I would have to tell you a little bit about my background before you could truly appreciate how strange it is that I’m excited about a dish called Walnut Basil Pesto. Let me just say this – I grew up in a small town. When I make that statement to people from other countries and they say, “Me too” I usually ask them, “Oh, really? How many people makes a small town in your country?” Usually the answer is something just shy of a million…especially if you’re talking to people from China. Then I like to see the look on their face when I say my small town had a population of one thousand people. I don’t know about any of the small towns you’ve been to, but the one I grew up in was not known for its culinary appreciation. Let’s just say this…pesto was not on the menu of our local diner. Wait. Is pesto on the menu of any local diner?
It’ a good thing that taste buds are so malleable. Otherwise I’d be stuck with a diet of macaroni and cheese and Count Chocola. I certainly wouldn’t be eating Walnut Basil Pesto served over pasta with steamed broccoli, chopped tomatoes and black olives. I hated just about all of this stuff when I was a kid. But the thing is, our taste buds? We can rebuild them. They can be better than they were before. Better…stronger…faster.
That TV flashback moment was brought to you by yours truly.
Anyway, back to veggies. Those dreaded childhood veggies can be cooked in different ways. Appreciated under different circumstances. The things that we previously have never heard of, but sounds kind of scary, can be tried…and possibly even liked. I would put guacamole in that group. I thought it looked completely disgusting and wouldn’t even TRY it until I was an adult.
I’m making up for lost time on that one now.
Taste Bud Retraining Program
Good news! You don’t have to enroll in expensive training programs to get your taste buds set on a new path. I’ve got plenty of AHA moments I can share with you from my own experiences going from small town comfort food eater to a health-focused, plant-based eating vegan! Here are a few of my tips for retraining your taste buds toward eating healthier foods:
- Make sure it’s high quality. I love my mom and most of the things she makes taste amazing, but veggies are not really her strength. Her idea of broccoli is found in a box in the freezer section of the grocery store. After she gets it home? She boils it and then serves it with cheese. It’s a bit mushy which probably explains why I didn’t like broccoli for the longest time. Having steamed broccoli can with a little bit of olive oil and salt could be a great way to re-introduce yourself to this nutritional powerhouse!
- Give yourself permission to take small bites. Don’t pressure yourself to finish your plate. If you’re trying something new or something you hated as a child, don’t set the expectation that you’re going to fall in love with it in one meal. Take a bite or two and if you don’t gag, that might be a good sign. leave it at that and move on.
- 1:7:5. If spinach is on your “bucket” list then try it at one meal once a week for five weeks. One day out of seven for five weeks. See? 1:7:5. Our taste buds can be influenced by other things, like our mental clutter. If you’re still reliving those moments as a child when you were forced to eat spinach and hated it, you may not be giving it a fair chance. If you try it once per week over five weeks and you still don’t like it, you may rest assured, like an unrequited lover, that you’ve given it every chance you could.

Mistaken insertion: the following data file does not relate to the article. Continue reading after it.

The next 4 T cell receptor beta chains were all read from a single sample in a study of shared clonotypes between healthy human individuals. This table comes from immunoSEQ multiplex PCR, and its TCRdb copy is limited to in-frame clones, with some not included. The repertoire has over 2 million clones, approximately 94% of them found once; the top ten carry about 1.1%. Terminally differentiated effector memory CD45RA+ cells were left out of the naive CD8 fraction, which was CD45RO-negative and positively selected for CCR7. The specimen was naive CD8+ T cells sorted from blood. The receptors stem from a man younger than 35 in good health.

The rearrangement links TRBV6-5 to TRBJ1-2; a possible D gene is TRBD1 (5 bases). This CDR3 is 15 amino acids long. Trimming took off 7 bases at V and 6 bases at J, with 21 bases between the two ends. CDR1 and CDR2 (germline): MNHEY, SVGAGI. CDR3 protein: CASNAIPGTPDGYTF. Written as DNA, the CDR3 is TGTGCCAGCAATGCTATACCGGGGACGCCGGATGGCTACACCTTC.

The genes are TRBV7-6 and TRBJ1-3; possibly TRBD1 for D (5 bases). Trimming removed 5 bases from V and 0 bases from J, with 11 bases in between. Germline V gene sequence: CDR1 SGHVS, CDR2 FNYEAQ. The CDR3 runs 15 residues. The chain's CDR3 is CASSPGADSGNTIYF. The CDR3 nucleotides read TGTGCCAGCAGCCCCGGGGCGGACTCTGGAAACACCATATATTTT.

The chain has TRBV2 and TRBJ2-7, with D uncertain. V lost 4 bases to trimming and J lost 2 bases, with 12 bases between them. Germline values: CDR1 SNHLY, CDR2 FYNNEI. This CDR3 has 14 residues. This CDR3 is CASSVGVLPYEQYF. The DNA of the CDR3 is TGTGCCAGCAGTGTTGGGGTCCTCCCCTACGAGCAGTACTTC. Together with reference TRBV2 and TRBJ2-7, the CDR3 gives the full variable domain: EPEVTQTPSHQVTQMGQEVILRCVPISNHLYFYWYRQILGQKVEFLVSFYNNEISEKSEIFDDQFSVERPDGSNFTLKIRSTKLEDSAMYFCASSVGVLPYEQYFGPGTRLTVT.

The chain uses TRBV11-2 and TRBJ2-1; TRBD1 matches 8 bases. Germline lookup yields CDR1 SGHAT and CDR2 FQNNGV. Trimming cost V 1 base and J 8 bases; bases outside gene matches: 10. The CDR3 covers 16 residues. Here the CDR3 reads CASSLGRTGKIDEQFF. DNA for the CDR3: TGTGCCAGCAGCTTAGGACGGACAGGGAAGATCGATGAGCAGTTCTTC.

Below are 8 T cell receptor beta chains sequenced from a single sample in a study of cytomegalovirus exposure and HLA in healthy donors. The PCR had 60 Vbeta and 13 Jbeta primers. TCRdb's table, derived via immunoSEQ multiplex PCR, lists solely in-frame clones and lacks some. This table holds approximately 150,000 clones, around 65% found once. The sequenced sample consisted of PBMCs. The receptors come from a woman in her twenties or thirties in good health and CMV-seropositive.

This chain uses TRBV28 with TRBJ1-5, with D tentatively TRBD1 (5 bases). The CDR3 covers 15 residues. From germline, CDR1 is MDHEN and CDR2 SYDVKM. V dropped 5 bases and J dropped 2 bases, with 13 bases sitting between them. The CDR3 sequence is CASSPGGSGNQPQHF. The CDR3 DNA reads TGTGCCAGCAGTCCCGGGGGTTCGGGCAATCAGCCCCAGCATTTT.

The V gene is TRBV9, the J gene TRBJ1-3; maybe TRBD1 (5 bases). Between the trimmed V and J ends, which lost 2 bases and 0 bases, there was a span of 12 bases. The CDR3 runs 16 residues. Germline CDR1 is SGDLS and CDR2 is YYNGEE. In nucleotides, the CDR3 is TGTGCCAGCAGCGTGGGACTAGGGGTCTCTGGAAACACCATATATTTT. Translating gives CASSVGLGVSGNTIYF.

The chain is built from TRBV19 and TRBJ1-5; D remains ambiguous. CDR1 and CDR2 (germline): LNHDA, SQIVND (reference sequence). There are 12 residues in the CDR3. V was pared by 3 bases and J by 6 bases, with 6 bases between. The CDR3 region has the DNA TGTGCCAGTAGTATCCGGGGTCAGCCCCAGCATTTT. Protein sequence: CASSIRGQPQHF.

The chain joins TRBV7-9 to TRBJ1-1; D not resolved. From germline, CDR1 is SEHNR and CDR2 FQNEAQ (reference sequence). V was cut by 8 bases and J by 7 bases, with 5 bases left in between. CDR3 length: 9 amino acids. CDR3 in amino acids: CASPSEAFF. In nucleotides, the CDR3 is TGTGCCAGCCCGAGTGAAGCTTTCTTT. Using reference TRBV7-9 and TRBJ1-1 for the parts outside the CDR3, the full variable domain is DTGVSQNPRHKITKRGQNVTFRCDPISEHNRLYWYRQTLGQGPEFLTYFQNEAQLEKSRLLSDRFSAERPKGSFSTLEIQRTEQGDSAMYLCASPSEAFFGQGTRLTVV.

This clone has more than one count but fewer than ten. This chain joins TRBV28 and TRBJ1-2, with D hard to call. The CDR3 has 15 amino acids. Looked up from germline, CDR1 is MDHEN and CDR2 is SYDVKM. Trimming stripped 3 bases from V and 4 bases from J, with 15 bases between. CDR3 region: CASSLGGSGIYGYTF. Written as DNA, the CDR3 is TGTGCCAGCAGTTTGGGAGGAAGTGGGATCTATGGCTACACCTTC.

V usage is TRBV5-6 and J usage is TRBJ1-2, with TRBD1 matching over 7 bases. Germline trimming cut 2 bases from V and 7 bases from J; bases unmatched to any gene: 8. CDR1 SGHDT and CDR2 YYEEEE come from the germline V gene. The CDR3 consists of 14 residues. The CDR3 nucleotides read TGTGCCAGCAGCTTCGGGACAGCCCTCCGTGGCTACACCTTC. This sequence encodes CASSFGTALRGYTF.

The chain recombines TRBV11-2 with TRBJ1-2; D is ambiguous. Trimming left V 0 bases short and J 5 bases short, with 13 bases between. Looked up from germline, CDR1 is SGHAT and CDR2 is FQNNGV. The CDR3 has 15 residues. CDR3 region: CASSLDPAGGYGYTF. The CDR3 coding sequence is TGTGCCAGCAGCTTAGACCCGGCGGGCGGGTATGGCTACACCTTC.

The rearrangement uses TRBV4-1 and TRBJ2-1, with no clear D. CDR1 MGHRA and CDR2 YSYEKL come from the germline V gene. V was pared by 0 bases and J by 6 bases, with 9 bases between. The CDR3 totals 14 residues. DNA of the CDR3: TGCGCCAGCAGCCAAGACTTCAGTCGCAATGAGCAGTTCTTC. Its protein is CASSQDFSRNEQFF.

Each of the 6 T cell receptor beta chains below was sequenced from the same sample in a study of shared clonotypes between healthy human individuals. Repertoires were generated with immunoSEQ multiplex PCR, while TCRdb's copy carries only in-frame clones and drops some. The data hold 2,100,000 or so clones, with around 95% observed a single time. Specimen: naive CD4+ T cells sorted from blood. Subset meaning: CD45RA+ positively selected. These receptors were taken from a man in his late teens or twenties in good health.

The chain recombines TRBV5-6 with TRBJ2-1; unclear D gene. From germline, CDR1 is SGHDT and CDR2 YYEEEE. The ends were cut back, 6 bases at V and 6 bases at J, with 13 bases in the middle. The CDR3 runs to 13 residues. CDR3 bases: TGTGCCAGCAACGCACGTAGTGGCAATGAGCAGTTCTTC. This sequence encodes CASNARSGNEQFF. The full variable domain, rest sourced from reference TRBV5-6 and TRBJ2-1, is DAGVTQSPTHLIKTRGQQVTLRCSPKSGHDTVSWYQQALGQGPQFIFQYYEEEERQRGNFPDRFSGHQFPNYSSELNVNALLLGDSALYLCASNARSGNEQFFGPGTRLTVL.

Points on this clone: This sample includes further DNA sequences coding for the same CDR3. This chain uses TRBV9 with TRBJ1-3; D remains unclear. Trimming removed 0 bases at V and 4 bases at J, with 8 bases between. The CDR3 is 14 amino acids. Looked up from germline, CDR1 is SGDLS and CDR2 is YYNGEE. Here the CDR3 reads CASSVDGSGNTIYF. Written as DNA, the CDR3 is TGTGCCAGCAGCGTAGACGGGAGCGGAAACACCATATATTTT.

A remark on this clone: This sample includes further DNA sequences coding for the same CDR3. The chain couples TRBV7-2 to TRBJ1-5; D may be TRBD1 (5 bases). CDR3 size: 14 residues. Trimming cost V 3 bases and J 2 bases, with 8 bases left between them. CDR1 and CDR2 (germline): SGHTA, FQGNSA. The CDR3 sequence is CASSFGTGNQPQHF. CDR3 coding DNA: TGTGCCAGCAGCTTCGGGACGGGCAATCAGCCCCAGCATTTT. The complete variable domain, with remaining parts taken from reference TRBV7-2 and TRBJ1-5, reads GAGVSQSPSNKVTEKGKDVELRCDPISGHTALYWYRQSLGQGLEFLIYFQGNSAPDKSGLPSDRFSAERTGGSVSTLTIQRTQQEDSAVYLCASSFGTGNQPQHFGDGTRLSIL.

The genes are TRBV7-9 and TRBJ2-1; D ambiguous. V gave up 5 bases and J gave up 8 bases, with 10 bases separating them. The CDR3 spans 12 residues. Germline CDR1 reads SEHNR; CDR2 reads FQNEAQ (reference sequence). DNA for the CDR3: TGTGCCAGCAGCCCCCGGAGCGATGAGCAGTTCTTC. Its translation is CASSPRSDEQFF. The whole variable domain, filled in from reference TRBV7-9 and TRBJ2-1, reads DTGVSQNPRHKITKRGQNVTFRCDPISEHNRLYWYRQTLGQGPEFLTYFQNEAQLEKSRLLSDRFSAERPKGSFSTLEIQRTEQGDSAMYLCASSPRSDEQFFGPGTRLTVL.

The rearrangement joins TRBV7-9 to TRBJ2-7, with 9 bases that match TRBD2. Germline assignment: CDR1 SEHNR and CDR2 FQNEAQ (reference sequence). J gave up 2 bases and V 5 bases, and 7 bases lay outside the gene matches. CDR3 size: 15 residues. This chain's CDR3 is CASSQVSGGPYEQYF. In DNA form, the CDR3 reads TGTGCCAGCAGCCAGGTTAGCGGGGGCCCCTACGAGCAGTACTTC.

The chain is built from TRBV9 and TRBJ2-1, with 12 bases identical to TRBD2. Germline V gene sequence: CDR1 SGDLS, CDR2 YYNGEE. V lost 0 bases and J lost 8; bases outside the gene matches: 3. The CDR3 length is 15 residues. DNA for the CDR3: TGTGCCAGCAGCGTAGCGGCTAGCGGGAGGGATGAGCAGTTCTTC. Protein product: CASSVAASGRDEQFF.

- Variety is the Spice of the Veggie. If you’ve got a blacklisted veggie, I highly recommend searching out some different ways to prepare it. Maybe you haven’t found that one way of fixing it that works for you. My favorite way to serve up just about any veggie – from Brussels Sprouts to Broccoli – is lightly steamed with olive oil, garlic, and a little bit of sea salt. You might also like drizzling it with a little balsamic vinaigrette. There are several ways to dice it, so experiment. See if there’s one that works for you.
A Different Kind of Pesto
OK. I will confess I’m not a pesto expert. I can’t tell you that pesto is basically an Italian word that means “to crush” and that pesto usually consists of crushed fresh basil, garlic and pine nuts combined with olive oil and parmesan cheese. Oh wait. I guess I just did. But I only know that stuff because I looked it up, so I don’t think it really counts.
Most pesto recipes I’ve seen call for a lot of oil. I mean a lot of oil. I like olive oil and all, but it can be kind of, I don’t know, oily. There have been times I could have taken a bath in the oil at the bottom of my pasta bowl. I bet I would smell good after that!
I also didn’t use pine nuts in this pesto, although that’s something traditionally called for. That’s what happens when you look in the pantry and there are no pine nuts. It’s another small-town skill I developed. It’s called improvising!
Life is a lot like jazz…it’s best when you improvise. — George Gershwin
So here you go – my low-oil, walnut-infused version of pesto. It’s the best pesto this small-town girl has ever tried. I hope you agree!
- 3 cloves garlic, roughly chopped
- ½ cup olive oil
- ¼ cup walnuts
- 1 cup fresh basil leaves
- 2-3 tablespoons nutritional yeast flakes
- 1 tablespoon vegan parmesan (optional)
- Salt and pepper to taste
- Place the chopped garlic in a skillet with one tablespoon olive oil. Cook over medium-low heat until the garlic is slightly tender.
- Place the cooked garlic and the remaining ingredients in a food processor and pulse until the ingredients are combined and to the texture of your preference.
- Serve drizzled over pasta with steamed broccoli, sliced cherry tomatoes and black olives. It' also makes a nice a topping for warm, toasted bread.